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Maria Salvadore

Reading Rockets' children's literature expert, Maria Salvadore, brings you into her world as she explores the best ways to use kids' books both inside — and outside — of the classroom.

Classic slow downs

December 15, 2011

Have you been around a school or even a group of children in the past few days? They seem to be having a tough time sitting still, concentrating. Lots of adults are, too. December is a busy month: presents to buy or make, wrap, give or receive; parties to prepare for; friends and family to see. And more, lots more.

Maybe it's time to slow down and celebrate the season with a good book.

You may want to start with a couple of holiday classics, like Chris Van Allsburg's Polar Express (Houghton) or How the Grinch Stole Christmas (Random) by Dr. Seuss. Though they couldn't be more different in style and presentation, both books deal with believing and faith.

Readers can visit familiar friends like in Karma Wilson's Bear Stays up for Christmas (McElderry) or share Clement Moore's The Night Before Christmas (Little Simon) again with Robert Sabuda's amazing pop-ups.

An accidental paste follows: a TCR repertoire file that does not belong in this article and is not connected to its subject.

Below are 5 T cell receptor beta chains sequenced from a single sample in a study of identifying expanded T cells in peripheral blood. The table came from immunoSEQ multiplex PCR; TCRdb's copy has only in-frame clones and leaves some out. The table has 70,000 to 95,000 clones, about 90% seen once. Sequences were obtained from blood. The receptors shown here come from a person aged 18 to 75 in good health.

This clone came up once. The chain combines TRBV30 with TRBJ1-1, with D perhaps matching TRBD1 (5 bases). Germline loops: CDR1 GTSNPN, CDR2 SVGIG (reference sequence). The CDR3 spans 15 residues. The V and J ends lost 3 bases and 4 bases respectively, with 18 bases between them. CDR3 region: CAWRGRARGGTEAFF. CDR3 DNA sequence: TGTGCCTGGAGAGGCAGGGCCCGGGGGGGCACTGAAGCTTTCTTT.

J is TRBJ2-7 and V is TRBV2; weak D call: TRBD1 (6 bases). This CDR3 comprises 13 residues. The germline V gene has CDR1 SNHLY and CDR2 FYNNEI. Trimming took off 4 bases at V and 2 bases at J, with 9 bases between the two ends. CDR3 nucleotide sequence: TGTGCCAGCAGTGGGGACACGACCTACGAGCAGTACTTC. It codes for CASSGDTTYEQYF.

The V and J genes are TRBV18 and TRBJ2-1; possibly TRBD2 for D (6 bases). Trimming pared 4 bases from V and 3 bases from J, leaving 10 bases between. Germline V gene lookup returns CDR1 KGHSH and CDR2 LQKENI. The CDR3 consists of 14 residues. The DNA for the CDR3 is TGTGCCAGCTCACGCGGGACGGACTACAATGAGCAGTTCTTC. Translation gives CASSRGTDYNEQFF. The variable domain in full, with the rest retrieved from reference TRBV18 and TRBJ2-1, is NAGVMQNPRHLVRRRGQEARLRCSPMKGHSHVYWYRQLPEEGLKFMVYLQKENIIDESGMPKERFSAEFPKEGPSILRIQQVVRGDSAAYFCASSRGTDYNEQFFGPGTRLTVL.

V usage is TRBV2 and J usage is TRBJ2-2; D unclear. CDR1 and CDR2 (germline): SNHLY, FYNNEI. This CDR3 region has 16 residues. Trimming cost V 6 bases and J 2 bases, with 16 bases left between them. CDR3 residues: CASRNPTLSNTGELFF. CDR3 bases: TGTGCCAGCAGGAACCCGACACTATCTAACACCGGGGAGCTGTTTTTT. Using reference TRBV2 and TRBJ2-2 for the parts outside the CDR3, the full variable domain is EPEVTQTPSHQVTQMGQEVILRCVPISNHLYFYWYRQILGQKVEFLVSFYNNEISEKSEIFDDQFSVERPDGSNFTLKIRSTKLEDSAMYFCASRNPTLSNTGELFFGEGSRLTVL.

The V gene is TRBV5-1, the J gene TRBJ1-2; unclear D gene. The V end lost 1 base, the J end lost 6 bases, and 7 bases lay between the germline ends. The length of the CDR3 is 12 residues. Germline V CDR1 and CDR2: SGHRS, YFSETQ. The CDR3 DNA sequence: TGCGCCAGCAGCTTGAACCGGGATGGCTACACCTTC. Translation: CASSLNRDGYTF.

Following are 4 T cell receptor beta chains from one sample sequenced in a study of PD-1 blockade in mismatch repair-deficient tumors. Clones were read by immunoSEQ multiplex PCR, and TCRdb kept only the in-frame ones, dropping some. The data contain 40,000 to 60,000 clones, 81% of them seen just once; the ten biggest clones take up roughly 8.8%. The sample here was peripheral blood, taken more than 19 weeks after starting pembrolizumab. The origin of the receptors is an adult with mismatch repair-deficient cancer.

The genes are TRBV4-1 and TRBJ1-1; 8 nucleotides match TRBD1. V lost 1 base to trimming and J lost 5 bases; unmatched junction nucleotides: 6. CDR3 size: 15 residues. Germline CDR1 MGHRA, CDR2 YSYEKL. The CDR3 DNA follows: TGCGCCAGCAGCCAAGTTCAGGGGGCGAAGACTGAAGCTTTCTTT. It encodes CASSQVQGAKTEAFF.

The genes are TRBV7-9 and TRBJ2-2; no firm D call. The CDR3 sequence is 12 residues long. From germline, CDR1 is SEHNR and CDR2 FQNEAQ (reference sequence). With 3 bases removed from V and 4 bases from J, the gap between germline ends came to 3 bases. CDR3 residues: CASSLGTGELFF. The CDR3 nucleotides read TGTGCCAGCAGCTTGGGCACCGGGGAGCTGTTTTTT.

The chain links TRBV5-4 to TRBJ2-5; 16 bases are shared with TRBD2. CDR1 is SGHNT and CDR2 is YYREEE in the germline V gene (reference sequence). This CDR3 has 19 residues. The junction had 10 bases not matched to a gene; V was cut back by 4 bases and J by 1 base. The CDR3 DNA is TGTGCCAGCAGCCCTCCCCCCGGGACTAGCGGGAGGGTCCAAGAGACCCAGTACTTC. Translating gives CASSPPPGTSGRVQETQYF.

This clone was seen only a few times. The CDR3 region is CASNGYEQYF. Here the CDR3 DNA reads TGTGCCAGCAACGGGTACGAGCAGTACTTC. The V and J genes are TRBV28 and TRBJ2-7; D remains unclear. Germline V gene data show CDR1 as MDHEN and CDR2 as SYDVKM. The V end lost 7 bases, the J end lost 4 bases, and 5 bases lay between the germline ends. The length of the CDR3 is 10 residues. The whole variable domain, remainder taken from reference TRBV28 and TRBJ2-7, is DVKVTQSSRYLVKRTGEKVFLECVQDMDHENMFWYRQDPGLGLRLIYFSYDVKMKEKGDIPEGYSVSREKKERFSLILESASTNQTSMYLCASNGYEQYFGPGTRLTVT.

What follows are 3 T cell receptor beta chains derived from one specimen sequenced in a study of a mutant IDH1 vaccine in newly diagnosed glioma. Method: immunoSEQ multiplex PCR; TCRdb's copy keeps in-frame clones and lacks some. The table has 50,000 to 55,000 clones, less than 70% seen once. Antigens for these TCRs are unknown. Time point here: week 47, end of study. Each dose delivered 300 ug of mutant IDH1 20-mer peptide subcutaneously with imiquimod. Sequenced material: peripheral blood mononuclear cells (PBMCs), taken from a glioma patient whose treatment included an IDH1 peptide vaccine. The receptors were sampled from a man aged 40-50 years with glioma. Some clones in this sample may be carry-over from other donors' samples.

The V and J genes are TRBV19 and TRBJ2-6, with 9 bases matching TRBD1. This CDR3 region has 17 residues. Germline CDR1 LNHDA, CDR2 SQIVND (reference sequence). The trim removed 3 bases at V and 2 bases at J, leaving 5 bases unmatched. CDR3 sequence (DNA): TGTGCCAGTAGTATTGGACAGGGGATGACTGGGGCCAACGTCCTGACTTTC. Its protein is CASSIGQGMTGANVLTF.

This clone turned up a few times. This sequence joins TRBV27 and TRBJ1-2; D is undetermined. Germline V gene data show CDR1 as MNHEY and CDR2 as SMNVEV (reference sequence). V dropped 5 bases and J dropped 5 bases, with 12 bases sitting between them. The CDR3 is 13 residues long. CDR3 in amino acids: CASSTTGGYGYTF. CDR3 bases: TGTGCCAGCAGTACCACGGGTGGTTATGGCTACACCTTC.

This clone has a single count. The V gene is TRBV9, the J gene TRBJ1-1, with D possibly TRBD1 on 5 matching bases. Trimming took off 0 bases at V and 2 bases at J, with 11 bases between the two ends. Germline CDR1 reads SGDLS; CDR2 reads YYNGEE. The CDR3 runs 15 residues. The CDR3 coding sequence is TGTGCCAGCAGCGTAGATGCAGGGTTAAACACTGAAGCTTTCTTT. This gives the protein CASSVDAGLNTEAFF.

If you tired of all of the holiday brouhaha, then how about taking a look at the season? There are lots of snow-filled classics that share well again (and again and again).

Share Peter's fun on The Snowy Day (Viking) or join a girl and her father as they search for a nocturnal bird when there's an Owl Moon (Philomel). Take a close look at snowflakes with Snowflake Bentley (Sandpiper) or see how a dull town is transformed by Snow (Farrar).

And if you do slow down with a book, then maybe — just maybe — the busy season won't feel quite as frenzied.


Positive reinforcement for actively participating in the classroom behavior which is necessary for success works very well!

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"Once you learn to read, you will be forever free." — Frederick Douglass